Golden Eagle

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Blue = Wintering only
Dark green = All-year

Falco chrysaëtos Linnaeus, 1758

The Golden Eagle (Aquila chrysaetos) is one of the best known birds of prey in the Northern Hemisphere. Like all eagles, it belongs to the family Accipitridae. Once widespread across the Holarctic, it has disappeared from many of the more heavily populated areas. Despite being extirpated from some its former range or uncommon, the species is still fairly ubiquitous, being present in Eurasia, North America, and parts of Africa. The highest density of nesting Golden Eagles in the world lies in southern Alameda County, California. These birds are dark brown, with lighter golden-brown plumage on their heads and necks.

Golden Eagles use their agility and speed combined with extremely powerful talons to snatch up prey including rabbits, marmots, ground squirrels, and large mammals such as fox, wild and domestic cats, mountain goats, ibex, and young deer. They will also eat carrion if prey is scarce, as well as reptiles. Birds, including large species up to the size of swans and cranes as well as ravens and Greater Black-backed Gulls have all been recorded as prey. They have even been known to attack and kill fully grown roe deer. The Eurasian subspecies are used to hunt and kill wolves in many native communities, where their status is regarded with great mystic reverence.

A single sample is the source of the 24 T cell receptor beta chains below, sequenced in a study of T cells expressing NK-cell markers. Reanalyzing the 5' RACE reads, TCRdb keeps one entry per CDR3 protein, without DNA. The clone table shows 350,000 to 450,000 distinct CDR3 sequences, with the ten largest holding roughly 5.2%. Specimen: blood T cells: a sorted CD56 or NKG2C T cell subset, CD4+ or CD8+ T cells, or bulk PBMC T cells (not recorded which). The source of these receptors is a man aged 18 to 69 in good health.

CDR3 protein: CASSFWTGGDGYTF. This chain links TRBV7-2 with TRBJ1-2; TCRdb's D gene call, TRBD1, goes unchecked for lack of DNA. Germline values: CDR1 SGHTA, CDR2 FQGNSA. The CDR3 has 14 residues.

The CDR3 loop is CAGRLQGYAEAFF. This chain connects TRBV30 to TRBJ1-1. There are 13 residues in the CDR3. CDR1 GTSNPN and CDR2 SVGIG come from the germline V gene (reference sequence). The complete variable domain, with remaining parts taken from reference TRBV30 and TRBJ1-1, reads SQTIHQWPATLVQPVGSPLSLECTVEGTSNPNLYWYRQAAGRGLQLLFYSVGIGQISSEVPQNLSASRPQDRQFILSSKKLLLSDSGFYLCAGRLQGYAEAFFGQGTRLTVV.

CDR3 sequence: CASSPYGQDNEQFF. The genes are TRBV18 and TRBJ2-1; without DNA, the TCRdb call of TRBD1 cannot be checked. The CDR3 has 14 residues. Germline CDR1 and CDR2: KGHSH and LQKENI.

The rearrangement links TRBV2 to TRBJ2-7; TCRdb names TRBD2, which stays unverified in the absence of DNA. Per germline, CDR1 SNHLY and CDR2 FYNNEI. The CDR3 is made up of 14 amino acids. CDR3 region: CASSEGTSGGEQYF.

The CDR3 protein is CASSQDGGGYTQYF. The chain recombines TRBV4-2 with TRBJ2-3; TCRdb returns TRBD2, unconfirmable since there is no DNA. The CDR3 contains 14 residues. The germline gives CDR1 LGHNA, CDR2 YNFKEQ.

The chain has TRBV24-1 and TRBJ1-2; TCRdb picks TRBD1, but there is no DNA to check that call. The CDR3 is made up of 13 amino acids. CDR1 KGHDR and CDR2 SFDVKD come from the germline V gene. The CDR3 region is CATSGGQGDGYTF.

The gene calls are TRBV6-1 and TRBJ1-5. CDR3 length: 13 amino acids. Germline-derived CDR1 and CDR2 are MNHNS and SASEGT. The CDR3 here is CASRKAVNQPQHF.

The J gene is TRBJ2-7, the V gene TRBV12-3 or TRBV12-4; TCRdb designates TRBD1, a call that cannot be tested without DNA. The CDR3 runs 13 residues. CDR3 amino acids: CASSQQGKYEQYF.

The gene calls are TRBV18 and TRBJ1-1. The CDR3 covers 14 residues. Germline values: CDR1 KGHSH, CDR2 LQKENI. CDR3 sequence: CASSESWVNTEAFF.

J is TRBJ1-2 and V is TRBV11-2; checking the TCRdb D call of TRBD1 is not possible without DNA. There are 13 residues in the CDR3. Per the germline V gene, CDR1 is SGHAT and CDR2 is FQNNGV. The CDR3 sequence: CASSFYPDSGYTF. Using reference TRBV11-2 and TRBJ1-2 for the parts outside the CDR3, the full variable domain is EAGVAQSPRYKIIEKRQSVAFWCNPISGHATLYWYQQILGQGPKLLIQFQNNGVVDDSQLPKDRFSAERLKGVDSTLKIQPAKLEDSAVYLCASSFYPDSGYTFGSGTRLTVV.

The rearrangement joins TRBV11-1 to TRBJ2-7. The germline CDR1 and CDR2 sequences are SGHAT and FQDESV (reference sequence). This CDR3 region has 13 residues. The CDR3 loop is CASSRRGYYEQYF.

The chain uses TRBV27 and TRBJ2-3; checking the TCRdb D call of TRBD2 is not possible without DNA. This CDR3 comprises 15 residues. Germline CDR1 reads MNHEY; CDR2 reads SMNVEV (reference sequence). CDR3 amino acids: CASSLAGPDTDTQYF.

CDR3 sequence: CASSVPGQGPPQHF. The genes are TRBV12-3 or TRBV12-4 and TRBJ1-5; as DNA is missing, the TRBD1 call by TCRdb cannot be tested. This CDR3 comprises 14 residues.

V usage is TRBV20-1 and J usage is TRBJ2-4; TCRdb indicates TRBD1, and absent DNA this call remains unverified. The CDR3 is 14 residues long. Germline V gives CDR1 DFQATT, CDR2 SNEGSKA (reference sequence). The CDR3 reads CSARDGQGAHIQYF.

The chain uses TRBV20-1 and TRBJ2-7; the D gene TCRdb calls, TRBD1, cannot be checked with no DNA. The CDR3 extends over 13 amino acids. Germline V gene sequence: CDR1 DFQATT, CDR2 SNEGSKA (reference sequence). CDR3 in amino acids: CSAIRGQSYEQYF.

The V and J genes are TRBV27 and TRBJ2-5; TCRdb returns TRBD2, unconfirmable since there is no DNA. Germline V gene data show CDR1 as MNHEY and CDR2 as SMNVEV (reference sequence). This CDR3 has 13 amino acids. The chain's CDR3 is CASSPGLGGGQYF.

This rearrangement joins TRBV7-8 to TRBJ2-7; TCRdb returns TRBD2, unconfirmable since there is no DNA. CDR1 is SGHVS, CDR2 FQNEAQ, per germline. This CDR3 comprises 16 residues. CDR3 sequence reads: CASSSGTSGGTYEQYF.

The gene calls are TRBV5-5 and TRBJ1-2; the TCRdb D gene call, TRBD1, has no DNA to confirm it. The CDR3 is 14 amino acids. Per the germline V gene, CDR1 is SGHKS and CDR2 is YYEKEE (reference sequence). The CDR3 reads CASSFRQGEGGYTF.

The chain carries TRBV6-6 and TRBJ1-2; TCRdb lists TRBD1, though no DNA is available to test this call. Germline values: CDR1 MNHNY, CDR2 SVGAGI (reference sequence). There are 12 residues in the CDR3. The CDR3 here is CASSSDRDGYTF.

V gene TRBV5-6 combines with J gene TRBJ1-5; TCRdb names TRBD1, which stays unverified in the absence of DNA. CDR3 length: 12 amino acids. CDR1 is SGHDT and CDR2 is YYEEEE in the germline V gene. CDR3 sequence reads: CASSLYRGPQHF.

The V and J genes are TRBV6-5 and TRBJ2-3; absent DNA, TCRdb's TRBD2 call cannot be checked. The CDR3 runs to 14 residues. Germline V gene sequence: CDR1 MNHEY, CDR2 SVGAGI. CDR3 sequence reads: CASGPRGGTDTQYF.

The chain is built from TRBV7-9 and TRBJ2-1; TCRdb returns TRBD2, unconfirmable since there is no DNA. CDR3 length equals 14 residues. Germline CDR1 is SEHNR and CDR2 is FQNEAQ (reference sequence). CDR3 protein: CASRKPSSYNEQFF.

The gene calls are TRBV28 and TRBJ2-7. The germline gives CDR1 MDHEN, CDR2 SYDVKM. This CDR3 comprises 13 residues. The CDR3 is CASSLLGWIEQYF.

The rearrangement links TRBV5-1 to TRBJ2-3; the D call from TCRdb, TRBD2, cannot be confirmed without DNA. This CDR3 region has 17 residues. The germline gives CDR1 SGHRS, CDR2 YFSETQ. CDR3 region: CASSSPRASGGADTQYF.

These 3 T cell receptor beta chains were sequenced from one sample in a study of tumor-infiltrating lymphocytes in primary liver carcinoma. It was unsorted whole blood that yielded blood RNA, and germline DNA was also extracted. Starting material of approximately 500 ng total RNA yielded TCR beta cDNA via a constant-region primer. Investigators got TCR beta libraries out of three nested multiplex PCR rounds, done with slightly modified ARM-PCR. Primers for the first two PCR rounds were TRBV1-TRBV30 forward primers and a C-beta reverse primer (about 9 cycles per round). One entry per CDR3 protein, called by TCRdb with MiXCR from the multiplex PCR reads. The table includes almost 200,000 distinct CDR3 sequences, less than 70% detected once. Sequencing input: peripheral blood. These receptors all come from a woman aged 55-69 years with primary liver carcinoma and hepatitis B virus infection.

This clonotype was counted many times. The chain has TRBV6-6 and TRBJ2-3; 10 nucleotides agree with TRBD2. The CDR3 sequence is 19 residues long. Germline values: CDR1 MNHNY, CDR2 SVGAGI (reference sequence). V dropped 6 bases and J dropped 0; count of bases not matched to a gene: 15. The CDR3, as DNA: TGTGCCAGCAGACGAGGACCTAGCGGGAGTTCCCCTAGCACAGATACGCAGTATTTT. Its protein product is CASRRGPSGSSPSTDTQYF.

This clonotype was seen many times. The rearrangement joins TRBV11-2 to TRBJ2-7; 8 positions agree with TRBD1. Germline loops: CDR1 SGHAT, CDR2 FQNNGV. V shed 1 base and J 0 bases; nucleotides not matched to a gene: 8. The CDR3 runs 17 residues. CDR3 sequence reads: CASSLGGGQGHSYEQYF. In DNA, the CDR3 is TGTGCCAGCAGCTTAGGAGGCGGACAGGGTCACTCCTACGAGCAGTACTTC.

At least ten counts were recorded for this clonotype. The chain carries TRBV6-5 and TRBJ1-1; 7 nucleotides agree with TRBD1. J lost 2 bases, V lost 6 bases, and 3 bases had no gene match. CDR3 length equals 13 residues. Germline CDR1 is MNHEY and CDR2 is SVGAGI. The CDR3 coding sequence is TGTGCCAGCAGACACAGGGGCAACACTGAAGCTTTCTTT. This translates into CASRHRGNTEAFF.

Golden Eagles maintain territories that may be as large as 155 square kilometres (60 square miles). They are monogamous and may remain together for several years or possibly for life. Golden Eagles nest in high places including cliffs, trees, or human structures such as telephone poles. They build huge nests to which they may return for several breeding years. Females lay from one to four eggs, and both parents incubate them for 40 to 45 days. Typically, one or two young survive to fledge in about three months.



The Golden Eagle is a large, dark brown raptor with broad wings. Its size is variable: it ranges from 70–84 centimetres (27.6–33.1 in) in length, has a wingspan of 185–220 centimetres (72.8–86.6 in), and weighs 3,000–6,125 grams (105.8–216.1 oz).[2] Sexes are similar in plumage but are considerable dimorphic in size, with females much larger than males.[3] Adults are primarily brown, with gold on the back of the crown and nape, and some grey on the wings and tail.[4] Tarsi feathers may range from white to dark brown. In addition, some birds have white "epaulettes" on the upper part of each scapular feather tract.[5] Bill is dark at the tip, fading to a lighter "horn color", with a yellow cere.[6]

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